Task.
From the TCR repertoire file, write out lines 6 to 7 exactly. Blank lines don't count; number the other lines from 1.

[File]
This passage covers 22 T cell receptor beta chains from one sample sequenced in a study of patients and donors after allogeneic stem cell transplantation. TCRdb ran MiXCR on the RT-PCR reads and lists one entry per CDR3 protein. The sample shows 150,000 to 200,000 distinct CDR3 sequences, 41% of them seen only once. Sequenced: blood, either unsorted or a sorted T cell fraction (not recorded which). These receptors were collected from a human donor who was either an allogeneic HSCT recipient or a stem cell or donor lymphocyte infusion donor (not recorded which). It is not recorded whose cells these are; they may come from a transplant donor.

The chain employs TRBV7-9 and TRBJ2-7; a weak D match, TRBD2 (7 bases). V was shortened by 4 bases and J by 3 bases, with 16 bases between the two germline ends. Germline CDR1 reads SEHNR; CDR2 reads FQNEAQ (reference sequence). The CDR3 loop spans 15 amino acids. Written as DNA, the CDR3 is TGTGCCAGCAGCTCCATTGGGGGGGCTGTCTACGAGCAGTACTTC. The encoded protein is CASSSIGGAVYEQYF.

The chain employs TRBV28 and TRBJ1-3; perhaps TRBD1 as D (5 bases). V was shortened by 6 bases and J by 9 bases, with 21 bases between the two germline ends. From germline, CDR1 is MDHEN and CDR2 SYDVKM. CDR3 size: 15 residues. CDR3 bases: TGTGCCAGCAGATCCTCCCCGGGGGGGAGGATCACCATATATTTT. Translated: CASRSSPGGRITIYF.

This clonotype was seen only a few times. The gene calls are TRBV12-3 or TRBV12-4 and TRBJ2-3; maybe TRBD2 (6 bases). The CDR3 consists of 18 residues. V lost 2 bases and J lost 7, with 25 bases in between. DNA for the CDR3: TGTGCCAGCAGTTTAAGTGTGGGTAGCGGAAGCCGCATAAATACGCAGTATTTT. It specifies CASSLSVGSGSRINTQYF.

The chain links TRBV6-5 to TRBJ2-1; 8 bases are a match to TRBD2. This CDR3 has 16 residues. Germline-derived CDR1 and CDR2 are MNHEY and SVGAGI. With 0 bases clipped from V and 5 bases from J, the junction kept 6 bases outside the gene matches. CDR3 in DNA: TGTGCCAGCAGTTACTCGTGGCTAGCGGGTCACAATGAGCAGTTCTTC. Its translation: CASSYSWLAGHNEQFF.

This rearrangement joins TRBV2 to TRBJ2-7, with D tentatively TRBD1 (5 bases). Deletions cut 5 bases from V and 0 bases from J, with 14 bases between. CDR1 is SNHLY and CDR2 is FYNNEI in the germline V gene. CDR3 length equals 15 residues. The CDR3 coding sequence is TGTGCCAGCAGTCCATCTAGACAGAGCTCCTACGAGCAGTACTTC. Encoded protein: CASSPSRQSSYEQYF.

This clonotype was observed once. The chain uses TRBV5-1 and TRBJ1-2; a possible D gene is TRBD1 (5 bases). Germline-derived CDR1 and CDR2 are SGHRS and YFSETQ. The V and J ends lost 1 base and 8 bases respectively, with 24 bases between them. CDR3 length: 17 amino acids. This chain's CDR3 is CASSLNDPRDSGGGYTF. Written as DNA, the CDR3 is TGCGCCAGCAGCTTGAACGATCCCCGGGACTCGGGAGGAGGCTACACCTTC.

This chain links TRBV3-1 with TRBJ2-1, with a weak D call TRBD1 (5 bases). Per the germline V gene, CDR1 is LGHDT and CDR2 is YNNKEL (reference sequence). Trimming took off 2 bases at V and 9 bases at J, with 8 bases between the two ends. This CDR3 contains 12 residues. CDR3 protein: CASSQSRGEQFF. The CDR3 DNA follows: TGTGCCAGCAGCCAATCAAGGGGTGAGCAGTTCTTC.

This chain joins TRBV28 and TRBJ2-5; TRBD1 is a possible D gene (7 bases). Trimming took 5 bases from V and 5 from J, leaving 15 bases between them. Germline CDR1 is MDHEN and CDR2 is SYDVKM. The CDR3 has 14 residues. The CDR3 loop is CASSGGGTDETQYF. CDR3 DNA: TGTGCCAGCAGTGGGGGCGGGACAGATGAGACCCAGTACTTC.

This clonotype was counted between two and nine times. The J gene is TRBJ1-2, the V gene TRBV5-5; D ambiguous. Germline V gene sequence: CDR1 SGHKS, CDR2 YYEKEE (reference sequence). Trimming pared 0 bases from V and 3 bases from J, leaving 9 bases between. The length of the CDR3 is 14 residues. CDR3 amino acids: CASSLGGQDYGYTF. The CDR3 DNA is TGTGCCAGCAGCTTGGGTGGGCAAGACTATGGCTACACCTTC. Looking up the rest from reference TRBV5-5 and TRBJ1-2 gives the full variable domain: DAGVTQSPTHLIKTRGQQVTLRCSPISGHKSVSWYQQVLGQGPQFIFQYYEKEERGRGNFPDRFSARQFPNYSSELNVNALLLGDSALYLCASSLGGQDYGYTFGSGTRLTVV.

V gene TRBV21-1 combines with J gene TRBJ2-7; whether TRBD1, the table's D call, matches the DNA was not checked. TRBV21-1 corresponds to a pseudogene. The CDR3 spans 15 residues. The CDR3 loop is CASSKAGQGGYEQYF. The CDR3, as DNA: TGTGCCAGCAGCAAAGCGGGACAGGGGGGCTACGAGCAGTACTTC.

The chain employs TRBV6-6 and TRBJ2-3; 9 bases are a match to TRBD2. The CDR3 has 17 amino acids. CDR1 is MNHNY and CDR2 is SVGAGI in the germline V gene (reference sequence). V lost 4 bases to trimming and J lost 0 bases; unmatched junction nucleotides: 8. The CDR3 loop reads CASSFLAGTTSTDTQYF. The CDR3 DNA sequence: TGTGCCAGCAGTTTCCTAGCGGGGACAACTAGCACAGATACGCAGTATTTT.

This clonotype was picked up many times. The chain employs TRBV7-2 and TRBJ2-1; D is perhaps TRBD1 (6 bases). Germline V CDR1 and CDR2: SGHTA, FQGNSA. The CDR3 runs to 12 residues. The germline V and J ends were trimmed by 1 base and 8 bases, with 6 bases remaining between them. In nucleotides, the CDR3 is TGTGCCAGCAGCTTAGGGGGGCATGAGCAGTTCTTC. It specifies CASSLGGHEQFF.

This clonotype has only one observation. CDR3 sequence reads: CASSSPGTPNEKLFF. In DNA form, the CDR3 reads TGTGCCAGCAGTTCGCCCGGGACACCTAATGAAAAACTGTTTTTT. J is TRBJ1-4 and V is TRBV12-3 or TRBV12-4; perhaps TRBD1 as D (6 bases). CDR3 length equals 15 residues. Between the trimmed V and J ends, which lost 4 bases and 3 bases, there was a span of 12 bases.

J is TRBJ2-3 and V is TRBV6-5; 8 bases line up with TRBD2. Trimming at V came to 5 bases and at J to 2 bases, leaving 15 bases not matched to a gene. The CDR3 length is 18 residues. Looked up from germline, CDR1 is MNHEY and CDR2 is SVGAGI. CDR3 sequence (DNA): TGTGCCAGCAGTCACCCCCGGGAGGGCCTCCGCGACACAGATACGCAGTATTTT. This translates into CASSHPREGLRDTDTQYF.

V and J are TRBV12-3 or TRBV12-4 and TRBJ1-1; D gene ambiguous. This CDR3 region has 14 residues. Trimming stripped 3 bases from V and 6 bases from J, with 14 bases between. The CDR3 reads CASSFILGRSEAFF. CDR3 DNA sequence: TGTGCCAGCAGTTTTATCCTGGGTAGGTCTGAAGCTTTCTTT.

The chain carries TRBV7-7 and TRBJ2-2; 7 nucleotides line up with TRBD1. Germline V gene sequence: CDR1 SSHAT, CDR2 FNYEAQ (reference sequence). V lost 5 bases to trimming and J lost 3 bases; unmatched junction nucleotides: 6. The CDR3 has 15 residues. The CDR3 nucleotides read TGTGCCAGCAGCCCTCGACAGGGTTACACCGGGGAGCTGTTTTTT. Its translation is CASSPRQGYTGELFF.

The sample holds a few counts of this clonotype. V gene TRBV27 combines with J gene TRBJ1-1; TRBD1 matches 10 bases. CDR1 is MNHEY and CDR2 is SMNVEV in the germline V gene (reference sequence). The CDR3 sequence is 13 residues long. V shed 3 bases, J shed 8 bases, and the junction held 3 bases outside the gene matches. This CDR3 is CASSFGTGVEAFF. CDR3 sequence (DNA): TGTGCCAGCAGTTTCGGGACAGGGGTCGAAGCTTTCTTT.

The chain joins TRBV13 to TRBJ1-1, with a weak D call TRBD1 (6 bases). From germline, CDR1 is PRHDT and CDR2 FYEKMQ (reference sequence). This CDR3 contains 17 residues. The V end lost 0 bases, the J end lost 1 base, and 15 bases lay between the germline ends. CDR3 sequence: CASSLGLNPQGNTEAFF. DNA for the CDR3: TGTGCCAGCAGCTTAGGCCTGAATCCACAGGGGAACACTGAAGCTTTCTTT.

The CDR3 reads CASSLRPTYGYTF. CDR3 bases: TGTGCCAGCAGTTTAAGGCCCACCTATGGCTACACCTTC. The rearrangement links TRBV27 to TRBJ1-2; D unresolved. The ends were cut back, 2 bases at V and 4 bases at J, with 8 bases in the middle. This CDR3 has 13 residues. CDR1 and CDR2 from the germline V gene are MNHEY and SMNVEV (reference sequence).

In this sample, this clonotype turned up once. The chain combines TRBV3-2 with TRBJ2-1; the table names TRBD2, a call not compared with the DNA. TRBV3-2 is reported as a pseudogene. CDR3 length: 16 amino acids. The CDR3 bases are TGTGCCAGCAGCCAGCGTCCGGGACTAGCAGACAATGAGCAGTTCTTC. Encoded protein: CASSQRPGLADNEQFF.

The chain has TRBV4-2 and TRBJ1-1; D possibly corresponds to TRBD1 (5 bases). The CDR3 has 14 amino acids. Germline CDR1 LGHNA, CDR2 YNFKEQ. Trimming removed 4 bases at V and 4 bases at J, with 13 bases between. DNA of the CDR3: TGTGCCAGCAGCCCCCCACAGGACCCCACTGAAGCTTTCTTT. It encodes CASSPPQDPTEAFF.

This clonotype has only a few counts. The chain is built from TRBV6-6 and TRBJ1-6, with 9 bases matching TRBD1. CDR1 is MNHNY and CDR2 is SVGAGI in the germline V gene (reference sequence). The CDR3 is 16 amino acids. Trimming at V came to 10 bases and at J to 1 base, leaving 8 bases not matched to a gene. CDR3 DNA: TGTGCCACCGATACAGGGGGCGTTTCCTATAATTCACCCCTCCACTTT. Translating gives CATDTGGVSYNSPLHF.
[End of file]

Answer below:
This rearrangement joins TRBV2 to TRBJ2-7, with D tentatively TRBD1 (5 bases). Deletions cut 5 bases from V and 0 bases from J, with 14 bases between. CDR1 is SNHLY and CDR2 is FYNNEI in the germline V gene. CDR3 length equals 15 residues. The CDR3 coding sequence is TGTGCCAGCAGTCCATCTAGACAGAGCTCCTACGAGCAGTACTTC. Encoded protein: CASSPSRQSSYEQYF.

This clonotype was observed once. The chain uses TRBV5-1 and TRBJ1-2; a possible D gene is TRBD1 (5 bases). Germline-derived CDR1 and CDR2 are SGHRS and YFSETQ. The V and J ends lost 1 base and 8 bases respectively, with 24 bases between them. CDR3 length: 17 amino acids. This chain's CDR3 is CASSLNDPRDSGGGYTF. Written as DNA, the CDR3 is TGCGCCAGCAGCTTGAACGATCCCCGGGACTCGGGAGGAGGCTACACCTTC.